Saylor.org's Ancient Civilizations of the World/Early Development in the Andes
The Andean civilizations made up a loose patchwork of different cultures that developed from the highlands of Colombia to the Atacama Desert. The Andean civilizations are mainly based on the cultures of Ancient Peru and some others such as Tiahuanaco.
The Inca Empire was the last sovereign political entity that emerged from the Andean civilizations before conquest by Spaniards. The Inca Empire was a patchwork of languages, cultures and peoples. The components of the empire were not all uniformly loyal, nor were the local cultures all fully integrated. For example, the Chimú used money in their commerce, while the Inca empire as a whole had an economy based on exchange and taxation of luxury goods and labor. (It is said that Inca tax collectors would take the head lice of the lame and old as a symbolic tribute.) The portions of the Chachapoya that had been conquered were almost openly hostile to the Inca, and the Inca nobles rejected an offer of refuge in their kingdom after their troubles with the Spanish. Spanish rule did bring Hispanic influences to the Andean region albeit a social, ethnic and cultural segregation occurred in varying degrees. Spanish rule ended or transformed many elements of the Andean civilizations influencing notably religion and architecture.
Norte Chico or Caral civilizationEdit
The Norte Chico or Caral civilization was a complex pre-Columbian society that included as many as 30 major population centers in what is now the Norte Chico region of north-central coastal Peru. It is the oldest known civilization in the Americas and one of the six sites where civilization separately originated in the ancient world. It flourished between the 30th century BCE and the 18th century BCE. The alternative name, Caral-Supe, is derived from the Sacred City of Caral in the Supe Valley, a large and well-studied Norte Chico site. Complex society in Norte Chico arose a millennium after Sumer in Mesopotamia, was contemporaneous with the Egyptian pyramids, and predated the Mesoamerican Olmec by nearly two millennia.
The Chavín culture in Peru is thought to have been primarily a religious cult. The culture apparently began in the Andes highlands and then spread outward throughout the country. The Chavín culture has very distinctive art styles, particularly in effigy pots, a number of which were in feline shapes. Chavin de Huantar was an important ritual centre for Chavin Culture, dating to around 1,500 BCE.
The Valdivia Culture is one of the oldest settled cultures recorded in the Americas. It emerged from the earlier Las Vegas culture and thrived on the Santa Elena peninsula near the modern-day town of Valdivia, Ecuador between 3500 BCE and 1800 BCE.
The Nazca culture (also Nasca) was the archaeological culture that flourished from 100 to 800 CE beside the dry southern coast of Peru in the river valleys of the Rio Grande de Nazca drainage and the Ica Valley (Silverman and Proulx, 2002). Having been heavily influenced by the preceding Paracas culture, which was known for extremely complex textiles, the Nazca produced an array of beautiful crafts and technologies such as ceramics, textiles, and geoglyphs (most commonly known as the Nazca lines). They also built an impressive system of underground aqueducts, known as puquios, that still function today. The Nazca Province in the Ica Region was named for this people.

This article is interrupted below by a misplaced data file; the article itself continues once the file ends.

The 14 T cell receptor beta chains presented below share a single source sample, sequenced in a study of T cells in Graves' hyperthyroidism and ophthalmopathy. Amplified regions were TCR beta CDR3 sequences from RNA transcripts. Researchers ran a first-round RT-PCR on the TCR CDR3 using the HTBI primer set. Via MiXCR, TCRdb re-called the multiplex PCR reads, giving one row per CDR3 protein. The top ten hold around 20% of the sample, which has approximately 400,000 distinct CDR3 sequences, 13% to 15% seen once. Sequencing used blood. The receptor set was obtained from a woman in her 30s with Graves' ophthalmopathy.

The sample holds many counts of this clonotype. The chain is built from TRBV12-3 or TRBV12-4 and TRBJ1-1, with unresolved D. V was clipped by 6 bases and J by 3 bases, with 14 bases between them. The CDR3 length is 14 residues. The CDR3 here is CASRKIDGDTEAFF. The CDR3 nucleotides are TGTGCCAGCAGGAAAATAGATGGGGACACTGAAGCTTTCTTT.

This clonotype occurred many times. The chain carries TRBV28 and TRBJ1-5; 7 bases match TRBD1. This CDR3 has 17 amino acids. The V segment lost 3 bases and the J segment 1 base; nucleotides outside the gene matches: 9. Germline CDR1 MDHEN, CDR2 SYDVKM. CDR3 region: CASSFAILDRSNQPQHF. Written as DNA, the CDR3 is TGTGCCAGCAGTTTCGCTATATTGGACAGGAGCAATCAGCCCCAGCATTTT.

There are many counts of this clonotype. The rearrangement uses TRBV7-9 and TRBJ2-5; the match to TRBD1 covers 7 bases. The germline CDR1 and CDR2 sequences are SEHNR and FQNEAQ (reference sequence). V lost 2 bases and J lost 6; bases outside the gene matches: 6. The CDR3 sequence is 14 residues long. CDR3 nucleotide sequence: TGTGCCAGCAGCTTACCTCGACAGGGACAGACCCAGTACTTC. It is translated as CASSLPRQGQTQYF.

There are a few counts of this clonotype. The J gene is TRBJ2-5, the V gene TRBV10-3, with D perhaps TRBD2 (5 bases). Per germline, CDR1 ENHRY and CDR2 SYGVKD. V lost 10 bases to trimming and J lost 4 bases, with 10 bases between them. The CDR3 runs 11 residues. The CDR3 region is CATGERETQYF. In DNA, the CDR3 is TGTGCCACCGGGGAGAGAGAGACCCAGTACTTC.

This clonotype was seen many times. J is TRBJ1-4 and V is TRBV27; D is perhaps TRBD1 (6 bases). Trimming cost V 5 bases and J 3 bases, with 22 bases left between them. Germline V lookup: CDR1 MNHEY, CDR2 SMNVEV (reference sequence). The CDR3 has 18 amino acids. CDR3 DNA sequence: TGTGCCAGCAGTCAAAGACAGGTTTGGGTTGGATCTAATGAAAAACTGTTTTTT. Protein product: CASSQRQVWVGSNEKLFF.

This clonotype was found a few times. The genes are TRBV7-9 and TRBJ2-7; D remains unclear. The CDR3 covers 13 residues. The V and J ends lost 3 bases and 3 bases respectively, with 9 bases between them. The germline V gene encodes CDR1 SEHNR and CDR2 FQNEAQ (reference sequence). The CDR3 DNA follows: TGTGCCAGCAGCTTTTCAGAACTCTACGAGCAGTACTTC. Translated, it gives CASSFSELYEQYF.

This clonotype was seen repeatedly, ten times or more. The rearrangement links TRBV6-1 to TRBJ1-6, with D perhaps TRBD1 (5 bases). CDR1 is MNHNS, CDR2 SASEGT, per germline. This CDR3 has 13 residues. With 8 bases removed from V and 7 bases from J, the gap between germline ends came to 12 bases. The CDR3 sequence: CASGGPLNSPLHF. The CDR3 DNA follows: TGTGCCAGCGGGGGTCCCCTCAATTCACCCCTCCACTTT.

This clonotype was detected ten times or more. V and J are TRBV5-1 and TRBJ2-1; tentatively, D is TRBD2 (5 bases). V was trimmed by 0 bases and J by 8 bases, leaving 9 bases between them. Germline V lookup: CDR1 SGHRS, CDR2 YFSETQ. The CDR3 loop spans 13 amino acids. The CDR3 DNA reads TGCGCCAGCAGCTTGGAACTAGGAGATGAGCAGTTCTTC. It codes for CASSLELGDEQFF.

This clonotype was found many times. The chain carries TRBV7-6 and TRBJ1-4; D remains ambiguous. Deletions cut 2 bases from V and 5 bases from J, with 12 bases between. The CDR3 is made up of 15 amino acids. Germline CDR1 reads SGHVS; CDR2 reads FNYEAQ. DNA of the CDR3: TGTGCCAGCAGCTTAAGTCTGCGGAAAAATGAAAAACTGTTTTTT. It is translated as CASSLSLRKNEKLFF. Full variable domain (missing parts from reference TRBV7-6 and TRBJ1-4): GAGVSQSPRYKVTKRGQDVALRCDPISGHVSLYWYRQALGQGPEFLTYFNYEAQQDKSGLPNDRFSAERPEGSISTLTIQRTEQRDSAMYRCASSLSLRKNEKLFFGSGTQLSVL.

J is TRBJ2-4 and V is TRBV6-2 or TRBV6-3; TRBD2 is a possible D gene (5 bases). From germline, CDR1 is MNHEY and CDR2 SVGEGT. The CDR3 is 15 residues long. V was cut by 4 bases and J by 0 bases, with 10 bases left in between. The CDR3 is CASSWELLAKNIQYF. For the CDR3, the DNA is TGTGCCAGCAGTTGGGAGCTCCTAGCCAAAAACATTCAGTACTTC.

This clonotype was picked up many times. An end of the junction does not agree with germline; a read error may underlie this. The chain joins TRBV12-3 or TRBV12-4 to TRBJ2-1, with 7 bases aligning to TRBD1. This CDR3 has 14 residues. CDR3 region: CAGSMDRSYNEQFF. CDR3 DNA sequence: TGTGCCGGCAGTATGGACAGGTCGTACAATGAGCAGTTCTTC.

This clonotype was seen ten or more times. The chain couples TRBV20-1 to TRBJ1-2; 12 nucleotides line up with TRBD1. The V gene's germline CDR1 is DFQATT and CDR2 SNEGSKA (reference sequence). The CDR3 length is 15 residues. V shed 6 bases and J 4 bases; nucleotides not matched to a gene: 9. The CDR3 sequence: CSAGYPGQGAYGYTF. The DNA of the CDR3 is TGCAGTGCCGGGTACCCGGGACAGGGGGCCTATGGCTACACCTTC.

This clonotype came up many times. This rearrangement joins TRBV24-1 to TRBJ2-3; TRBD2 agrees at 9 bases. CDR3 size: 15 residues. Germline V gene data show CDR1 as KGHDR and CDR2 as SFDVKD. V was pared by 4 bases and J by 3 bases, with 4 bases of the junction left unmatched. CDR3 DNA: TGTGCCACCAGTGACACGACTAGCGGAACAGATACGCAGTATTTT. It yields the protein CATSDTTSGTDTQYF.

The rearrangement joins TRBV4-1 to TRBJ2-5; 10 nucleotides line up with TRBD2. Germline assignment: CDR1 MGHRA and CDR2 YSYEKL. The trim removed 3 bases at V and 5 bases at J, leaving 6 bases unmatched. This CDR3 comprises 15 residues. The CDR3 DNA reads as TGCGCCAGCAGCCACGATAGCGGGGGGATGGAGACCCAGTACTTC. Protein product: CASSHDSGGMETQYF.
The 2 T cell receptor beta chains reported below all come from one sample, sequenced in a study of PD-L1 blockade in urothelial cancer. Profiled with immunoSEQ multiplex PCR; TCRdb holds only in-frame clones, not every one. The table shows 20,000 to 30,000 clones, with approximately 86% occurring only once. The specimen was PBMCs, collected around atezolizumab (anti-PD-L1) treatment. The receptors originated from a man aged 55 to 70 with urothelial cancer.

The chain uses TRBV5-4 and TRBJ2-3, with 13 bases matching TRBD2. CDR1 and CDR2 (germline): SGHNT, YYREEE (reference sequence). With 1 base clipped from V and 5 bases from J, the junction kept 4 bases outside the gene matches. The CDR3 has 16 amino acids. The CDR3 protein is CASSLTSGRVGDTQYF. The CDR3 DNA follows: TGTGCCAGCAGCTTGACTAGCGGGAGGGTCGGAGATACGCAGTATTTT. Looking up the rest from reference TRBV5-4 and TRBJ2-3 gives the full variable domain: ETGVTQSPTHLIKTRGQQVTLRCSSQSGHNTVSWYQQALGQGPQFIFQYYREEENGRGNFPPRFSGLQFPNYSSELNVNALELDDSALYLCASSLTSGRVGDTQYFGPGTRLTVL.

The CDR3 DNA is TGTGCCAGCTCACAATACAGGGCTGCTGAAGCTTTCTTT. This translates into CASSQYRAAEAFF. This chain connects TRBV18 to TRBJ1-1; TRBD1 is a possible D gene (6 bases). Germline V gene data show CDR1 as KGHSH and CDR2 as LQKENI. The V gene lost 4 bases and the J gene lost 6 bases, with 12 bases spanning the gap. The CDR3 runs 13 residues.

The Moche civilization (alternately, the Mochica culture, Early Chimu, Pre-Chimu, Proto-Chimu, etc.) flourished in northern Peru from about 100 CE to 800 CE, during the Regional Development Epoch. While this issue is the subject of some debate, many scholars contend that the Moche were not politically organized as a monolithic empire or state. Rather, they were likely a group of autonomous polities that shared a common elite culture, as seen in the rich iconography and monumental architecture that survive today. They are particularly noted for their elaborately painted ceramics, gold work, monumental constructions (huacas) and irrigation systems. Moche history may be broadly divided into three periods – the emergence of the Moche culture in Early Moche (100–300 CE), its expansion and florescence during Middle Moche (300–600 CE), and the urban nucleation and subsequent collapse in Late Moche (500–750 CE).
Tiwanaku (Spanish: Tiahuanaco and Tiahuanacu) is an important Pre-Columbian archaeological site in western Bolivia, South America. Tiwanaku is recognized by Andean scholars as one of the most important precursors to the Inca Empire, flourishing as the ritual and administrative capital of a major state power for approximately five hundred years. The ruins of the ancient city state are near the south-eastern shore of Lake Titicaca in the La Paz Department, Ingavi Province, Tiwanaku Municipality, about 72 km (45 mi) west of La Paz. The site was first recorded in written history by Spanish conquistador and self-acclaimed "first chronicler of the Indies" Pedro Cieza de León. Leon stumbled upon the remains of Tiwanaku in 1549 while searching for the Inca capital Qullasuyu. Some have hypothesized that Tiwanaku's modern name is related to the Aymara term taypiqala, meaning "stone in the center", alluding to the belief that it lay at the center of the world. However, the name by which Tiwanaku was known to its inhabitants may have been lost, as the people of Tiwanaku had no written language.